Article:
Pekin renames Pocket Park after Nance Legins-Costley and her son Pvt. William
Continuing Coverage of Central Illinois’ ties to the original Juneteenth in 1865.
PEKIN (25News Now) - A place that Nance Legins-Costley once called home before she was laid to rest in Peoria is now honoring her and her son Private William Costley.
Pekin’s Pocket Park is now renamed Legins-Costley Park.
As 25News has been reporting, Private William Costley served on the U.S. Colored Troops during the Civil War.
William was present at the original Juneteenth in Galveston, Texas, in 1865 to announce to those enslaved that they were free and to enforce the Emancipation Proclamation signed by President Abraham Lincoln two years prior.
Illinois Supreme Court Justice Lisa Holder White along with Peoria Mayor Rita Ali attended Saturday’s ceremony.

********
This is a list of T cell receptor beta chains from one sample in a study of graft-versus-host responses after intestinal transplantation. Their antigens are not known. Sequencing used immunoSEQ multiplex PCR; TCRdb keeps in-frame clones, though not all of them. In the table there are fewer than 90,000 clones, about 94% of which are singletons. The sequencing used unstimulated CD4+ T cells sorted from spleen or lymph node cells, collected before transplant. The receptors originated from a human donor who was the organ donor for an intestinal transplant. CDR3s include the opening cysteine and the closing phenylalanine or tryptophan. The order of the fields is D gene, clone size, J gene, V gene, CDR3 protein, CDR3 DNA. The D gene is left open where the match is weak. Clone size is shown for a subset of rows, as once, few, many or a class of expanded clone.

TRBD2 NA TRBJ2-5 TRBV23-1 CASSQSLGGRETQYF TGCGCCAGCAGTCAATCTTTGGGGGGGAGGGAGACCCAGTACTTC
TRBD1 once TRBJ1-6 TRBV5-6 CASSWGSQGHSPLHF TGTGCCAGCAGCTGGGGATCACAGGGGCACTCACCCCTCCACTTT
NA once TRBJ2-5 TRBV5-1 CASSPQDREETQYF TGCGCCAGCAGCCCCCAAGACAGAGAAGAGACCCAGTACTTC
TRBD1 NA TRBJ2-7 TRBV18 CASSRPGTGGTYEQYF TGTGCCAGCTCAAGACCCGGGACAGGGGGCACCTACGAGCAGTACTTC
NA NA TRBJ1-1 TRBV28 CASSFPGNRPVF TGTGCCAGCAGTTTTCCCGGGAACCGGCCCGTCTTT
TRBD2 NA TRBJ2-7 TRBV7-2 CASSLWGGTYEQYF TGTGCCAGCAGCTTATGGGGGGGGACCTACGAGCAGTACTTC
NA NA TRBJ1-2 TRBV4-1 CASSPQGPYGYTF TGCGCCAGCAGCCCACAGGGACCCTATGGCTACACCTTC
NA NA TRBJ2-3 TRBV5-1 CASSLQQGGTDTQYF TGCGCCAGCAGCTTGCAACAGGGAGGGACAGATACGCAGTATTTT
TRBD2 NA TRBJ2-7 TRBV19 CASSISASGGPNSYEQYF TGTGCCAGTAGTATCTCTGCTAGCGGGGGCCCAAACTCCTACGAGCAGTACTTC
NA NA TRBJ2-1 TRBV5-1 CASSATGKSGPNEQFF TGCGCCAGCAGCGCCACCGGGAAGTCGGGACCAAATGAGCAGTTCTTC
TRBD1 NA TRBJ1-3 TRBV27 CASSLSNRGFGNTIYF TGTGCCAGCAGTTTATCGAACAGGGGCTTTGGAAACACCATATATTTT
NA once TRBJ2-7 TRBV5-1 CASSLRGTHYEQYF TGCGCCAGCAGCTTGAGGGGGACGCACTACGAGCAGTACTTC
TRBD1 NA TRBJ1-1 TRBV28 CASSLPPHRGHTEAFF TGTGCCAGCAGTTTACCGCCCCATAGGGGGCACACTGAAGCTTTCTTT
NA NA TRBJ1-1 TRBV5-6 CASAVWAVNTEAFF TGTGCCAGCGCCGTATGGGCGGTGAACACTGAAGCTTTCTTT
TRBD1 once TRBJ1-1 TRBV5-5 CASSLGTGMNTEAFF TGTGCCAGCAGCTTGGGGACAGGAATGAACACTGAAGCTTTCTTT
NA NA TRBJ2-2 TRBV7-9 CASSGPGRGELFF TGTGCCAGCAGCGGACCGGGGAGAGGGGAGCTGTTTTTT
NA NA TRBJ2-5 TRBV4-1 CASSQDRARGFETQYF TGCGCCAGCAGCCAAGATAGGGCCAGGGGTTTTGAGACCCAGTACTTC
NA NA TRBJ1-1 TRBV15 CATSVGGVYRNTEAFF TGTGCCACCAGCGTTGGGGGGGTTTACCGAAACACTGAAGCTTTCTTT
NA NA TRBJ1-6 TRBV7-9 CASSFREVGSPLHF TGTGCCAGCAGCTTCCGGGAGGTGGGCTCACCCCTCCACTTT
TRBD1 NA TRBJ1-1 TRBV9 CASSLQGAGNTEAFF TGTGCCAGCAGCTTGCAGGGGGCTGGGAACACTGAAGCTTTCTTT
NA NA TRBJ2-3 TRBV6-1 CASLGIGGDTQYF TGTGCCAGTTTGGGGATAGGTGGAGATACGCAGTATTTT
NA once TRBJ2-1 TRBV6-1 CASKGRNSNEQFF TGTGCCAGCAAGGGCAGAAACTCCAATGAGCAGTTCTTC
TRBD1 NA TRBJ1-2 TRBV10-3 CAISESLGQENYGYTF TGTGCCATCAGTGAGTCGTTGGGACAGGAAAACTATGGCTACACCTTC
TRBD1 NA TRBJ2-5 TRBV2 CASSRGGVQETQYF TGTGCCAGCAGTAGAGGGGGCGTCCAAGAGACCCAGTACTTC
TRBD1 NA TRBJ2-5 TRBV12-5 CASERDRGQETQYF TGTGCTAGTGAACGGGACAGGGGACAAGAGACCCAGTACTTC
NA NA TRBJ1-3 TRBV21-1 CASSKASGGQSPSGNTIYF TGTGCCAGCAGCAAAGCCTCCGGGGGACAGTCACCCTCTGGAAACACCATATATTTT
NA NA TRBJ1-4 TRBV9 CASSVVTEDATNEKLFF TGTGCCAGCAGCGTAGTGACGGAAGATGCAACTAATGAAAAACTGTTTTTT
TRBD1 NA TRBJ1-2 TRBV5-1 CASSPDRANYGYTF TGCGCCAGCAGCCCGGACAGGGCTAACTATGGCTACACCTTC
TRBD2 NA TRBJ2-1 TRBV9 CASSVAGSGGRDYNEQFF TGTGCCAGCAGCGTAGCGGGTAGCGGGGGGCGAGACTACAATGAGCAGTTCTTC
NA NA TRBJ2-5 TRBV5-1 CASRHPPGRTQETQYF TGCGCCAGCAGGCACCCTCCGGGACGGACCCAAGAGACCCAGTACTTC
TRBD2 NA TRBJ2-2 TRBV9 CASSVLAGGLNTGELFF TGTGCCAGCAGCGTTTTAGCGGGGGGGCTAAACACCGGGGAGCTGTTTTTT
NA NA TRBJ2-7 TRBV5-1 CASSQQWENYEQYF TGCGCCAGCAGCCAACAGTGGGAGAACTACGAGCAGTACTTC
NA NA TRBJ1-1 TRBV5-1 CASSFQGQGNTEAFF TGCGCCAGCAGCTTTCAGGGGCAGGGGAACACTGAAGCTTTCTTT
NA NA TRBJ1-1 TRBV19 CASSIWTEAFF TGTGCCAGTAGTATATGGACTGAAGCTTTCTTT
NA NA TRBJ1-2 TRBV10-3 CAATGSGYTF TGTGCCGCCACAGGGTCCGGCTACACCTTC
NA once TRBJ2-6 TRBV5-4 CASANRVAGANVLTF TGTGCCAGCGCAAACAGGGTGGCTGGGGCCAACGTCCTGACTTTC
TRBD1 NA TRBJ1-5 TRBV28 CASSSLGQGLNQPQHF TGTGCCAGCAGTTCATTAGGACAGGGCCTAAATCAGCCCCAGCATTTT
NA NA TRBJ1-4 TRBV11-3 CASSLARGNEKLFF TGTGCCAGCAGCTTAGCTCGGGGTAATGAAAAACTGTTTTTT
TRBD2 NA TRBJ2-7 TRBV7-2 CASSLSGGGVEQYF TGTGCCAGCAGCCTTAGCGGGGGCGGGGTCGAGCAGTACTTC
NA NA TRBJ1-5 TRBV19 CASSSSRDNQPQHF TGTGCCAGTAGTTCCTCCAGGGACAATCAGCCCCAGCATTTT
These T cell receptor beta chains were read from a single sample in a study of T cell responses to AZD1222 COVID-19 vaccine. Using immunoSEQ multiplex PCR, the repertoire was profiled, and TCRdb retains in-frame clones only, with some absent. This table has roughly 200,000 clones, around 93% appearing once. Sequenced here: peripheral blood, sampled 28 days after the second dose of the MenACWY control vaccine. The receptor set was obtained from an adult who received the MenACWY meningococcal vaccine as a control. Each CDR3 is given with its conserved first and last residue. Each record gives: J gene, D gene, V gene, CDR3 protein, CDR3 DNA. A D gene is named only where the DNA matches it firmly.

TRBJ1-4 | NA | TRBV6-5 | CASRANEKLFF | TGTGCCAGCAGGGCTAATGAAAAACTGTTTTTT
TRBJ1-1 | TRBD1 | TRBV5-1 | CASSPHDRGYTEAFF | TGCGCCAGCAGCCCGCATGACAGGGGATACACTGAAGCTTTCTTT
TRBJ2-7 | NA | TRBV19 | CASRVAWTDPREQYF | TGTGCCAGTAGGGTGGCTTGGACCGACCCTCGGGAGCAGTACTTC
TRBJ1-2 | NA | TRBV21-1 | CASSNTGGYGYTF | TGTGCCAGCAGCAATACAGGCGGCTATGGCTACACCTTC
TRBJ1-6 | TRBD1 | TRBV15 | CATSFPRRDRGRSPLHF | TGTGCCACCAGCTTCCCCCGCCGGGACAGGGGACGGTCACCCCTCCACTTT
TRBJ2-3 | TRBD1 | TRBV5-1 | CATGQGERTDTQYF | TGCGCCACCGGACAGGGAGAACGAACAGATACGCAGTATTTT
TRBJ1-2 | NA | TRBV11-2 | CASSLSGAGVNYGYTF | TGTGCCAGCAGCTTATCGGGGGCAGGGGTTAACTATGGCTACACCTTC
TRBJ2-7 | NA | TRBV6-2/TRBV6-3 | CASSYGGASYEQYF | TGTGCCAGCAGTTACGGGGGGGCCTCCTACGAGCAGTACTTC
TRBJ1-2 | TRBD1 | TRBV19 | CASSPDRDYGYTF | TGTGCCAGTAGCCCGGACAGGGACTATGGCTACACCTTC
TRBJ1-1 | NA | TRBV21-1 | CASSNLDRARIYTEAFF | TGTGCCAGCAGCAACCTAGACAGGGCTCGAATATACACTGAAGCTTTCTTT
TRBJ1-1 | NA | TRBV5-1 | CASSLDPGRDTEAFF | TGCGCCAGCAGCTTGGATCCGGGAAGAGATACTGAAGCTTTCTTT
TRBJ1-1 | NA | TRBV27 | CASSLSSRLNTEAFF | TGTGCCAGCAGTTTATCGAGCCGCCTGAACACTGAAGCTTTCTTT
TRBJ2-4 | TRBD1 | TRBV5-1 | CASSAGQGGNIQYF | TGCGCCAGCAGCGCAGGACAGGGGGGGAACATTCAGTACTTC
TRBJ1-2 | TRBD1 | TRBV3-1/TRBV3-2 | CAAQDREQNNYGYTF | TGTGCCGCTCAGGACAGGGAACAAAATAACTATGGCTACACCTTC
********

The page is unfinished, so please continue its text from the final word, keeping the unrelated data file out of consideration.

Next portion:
Justice White was the keynote speaker and spoke about the important role Nance played in Illinois’ history moving forward.
White recited the Cromwell vs. Bailey ruling which allowed Nance to be free. “In controlling her own motions could not be the subject of a sale and no right to her services would pass by such sale. The sale of a free person is illegal and that being the consideration of the note that is illegal also.”
Tazewell County Clerk, John Ackerman says, ”This provides a lasting marker a lasting tribute. She did live within our community. She was cherished within our community and appreciated. This is our way of showing she was a Pekinite, a citizen of Tazewell County, and someone we should be recognizing and remembering.”
Both of the Costley’s historical markers are up now and can be viewed.
The artwork was also on display by students at Pekin Community High School with their rendition of Nance’s life and legacy.
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